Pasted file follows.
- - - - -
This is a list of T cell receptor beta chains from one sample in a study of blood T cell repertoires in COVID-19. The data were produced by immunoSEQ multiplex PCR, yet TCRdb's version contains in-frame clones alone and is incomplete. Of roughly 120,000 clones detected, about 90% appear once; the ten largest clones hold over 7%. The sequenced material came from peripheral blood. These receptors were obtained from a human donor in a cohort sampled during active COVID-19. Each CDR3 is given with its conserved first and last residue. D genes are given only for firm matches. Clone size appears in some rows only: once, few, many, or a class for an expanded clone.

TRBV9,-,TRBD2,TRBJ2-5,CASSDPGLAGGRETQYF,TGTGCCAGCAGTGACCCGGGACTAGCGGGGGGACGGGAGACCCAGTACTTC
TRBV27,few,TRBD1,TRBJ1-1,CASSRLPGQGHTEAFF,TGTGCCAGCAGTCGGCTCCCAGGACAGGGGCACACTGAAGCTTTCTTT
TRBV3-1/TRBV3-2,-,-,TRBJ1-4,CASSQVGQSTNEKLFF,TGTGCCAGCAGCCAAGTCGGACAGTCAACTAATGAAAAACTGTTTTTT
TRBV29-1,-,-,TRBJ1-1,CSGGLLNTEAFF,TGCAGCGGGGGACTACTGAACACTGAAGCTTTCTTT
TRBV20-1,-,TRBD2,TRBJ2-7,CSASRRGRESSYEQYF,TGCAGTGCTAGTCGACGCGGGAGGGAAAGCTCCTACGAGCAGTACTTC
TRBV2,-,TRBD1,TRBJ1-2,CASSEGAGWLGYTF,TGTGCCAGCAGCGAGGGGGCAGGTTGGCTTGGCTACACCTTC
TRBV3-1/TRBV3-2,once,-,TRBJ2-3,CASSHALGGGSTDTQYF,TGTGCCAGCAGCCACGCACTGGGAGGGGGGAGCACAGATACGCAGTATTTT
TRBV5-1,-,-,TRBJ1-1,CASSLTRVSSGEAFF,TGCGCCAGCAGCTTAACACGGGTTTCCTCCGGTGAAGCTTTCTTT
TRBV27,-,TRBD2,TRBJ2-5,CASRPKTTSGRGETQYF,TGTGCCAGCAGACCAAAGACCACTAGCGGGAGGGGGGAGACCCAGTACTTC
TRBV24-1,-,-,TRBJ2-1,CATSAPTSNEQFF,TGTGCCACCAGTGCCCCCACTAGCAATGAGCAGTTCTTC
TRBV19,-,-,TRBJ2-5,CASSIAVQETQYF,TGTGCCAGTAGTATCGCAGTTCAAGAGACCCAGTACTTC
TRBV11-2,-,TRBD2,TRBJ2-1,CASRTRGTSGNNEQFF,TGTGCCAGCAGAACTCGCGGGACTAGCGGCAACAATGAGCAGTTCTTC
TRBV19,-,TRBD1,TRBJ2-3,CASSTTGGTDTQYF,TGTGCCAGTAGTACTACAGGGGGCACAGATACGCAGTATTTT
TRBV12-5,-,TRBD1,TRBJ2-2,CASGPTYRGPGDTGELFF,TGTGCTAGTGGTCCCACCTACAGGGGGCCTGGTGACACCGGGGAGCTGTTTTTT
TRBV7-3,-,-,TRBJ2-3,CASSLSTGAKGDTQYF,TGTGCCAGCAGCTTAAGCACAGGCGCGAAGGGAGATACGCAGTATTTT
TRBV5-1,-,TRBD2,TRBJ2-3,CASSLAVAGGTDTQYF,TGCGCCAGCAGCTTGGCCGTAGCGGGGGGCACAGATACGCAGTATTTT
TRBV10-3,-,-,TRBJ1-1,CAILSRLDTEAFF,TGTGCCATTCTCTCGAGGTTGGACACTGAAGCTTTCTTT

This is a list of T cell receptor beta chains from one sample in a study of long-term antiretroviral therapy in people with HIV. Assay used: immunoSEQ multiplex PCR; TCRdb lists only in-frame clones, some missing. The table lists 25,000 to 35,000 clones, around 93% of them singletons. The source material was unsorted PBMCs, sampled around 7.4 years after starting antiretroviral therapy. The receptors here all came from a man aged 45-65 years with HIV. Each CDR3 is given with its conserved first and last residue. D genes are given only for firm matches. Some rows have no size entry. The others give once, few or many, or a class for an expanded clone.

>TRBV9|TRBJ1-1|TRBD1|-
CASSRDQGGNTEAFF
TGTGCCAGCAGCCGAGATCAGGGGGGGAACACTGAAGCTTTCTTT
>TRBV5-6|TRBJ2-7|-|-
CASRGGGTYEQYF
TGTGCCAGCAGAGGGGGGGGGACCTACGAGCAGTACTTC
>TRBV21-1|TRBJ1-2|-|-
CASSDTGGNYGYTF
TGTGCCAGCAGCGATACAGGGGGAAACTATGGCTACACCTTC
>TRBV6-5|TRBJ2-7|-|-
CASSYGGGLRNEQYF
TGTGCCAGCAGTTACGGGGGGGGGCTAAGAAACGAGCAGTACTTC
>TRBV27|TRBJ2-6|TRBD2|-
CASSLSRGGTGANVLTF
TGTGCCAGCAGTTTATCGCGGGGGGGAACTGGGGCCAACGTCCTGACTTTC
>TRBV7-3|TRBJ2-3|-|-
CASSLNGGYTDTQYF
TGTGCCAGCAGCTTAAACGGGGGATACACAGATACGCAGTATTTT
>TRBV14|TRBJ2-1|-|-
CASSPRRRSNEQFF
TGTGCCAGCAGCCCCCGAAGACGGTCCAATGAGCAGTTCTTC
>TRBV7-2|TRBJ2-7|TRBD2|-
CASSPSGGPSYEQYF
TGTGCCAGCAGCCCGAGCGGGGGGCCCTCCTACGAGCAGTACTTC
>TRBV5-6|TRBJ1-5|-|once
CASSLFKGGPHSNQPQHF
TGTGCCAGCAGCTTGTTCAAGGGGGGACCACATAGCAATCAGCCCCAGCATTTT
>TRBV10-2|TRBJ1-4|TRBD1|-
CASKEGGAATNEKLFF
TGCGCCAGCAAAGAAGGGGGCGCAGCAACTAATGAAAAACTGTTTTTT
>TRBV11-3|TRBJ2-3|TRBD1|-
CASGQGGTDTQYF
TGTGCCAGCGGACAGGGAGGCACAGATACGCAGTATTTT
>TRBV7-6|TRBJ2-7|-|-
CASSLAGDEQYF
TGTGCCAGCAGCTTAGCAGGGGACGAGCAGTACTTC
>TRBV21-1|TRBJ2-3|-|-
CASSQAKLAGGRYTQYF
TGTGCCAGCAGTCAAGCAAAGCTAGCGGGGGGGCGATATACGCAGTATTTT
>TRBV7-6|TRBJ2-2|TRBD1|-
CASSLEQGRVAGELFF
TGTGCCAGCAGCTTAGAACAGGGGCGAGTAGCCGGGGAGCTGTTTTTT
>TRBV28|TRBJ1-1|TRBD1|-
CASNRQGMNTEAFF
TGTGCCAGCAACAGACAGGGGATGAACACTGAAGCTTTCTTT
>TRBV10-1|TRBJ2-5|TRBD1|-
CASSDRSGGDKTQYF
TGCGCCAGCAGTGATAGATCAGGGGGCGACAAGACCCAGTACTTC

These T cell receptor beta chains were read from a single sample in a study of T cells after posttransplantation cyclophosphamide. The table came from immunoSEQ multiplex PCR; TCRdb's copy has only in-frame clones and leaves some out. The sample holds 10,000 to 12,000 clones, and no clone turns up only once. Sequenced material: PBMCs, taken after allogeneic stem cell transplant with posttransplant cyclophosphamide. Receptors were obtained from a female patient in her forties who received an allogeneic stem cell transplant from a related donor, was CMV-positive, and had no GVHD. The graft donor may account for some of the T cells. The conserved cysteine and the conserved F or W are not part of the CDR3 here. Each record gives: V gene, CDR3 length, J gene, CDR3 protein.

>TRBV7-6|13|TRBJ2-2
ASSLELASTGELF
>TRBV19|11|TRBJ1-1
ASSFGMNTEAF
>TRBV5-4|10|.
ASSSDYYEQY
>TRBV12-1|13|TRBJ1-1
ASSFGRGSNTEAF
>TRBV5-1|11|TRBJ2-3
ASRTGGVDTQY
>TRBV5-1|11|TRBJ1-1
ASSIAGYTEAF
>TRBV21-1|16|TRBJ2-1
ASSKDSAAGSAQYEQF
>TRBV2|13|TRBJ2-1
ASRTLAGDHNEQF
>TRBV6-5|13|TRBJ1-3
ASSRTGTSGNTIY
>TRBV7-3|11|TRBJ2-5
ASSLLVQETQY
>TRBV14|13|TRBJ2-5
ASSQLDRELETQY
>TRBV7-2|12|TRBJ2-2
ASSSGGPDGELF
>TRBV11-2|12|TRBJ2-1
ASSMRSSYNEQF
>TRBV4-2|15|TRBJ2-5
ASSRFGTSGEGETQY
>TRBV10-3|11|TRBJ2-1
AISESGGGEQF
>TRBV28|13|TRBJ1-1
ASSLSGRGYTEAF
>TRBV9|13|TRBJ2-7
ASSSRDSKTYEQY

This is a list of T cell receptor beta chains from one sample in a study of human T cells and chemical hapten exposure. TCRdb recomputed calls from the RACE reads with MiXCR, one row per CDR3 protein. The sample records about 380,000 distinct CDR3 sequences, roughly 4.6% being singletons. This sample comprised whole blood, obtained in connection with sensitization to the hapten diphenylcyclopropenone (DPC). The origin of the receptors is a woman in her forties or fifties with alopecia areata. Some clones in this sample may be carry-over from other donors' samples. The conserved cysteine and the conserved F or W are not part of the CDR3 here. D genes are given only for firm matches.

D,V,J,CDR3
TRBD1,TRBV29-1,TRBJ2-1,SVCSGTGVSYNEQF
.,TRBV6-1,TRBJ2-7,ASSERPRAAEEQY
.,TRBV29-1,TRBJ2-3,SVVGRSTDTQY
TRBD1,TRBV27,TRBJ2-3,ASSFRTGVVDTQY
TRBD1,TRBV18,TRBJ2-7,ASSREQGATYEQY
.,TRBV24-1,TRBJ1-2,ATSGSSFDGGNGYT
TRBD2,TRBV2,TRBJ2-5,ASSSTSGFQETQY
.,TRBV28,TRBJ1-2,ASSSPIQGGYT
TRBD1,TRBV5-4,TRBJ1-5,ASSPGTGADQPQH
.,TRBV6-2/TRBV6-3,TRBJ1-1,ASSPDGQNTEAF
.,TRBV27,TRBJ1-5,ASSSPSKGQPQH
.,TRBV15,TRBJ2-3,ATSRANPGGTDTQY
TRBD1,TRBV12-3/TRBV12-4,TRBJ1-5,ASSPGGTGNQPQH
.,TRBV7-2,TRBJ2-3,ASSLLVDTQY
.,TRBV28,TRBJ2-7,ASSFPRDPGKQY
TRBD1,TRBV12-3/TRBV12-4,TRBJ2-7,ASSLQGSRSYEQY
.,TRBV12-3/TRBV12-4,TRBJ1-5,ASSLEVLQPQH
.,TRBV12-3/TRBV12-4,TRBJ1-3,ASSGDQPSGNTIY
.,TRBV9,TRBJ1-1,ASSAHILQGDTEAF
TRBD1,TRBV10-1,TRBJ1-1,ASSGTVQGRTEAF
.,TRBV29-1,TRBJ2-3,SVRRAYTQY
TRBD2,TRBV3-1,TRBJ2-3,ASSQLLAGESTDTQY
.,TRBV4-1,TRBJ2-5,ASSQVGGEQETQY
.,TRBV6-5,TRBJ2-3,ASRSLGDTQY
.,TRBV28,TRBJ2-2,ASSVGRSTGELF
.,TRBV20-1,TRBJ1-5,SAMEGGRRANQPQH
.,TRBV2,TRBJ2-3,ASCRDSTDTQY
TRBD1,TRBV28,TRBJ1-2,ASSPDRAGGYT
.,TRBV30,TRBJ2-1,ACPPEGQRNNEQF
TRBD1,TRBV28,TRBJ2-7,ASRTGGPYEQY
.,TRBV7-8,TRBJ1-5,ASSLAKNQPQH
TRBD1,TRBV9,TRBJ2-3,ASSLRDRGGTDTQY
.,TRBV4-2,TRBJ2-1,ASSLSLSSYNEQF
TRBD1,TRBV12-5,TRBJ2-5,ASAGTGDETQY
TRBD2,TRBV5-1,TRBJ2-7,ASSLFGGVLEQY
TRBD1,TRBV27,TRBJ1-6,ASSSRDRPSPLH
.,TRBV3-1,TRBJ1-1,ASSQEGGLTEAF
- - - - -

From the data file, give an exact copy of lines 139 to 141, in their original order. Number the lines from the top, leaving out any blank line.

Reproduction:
TRBD2,TRBV5-1,TRBJ2-7,ASSLFGGVLEQY
TRBD1,TRBV27,TRBJ1-6,ASSSRDRPSPLH
.,TRBV3-1,TRBJ1-1,ASSQEGGLTEAF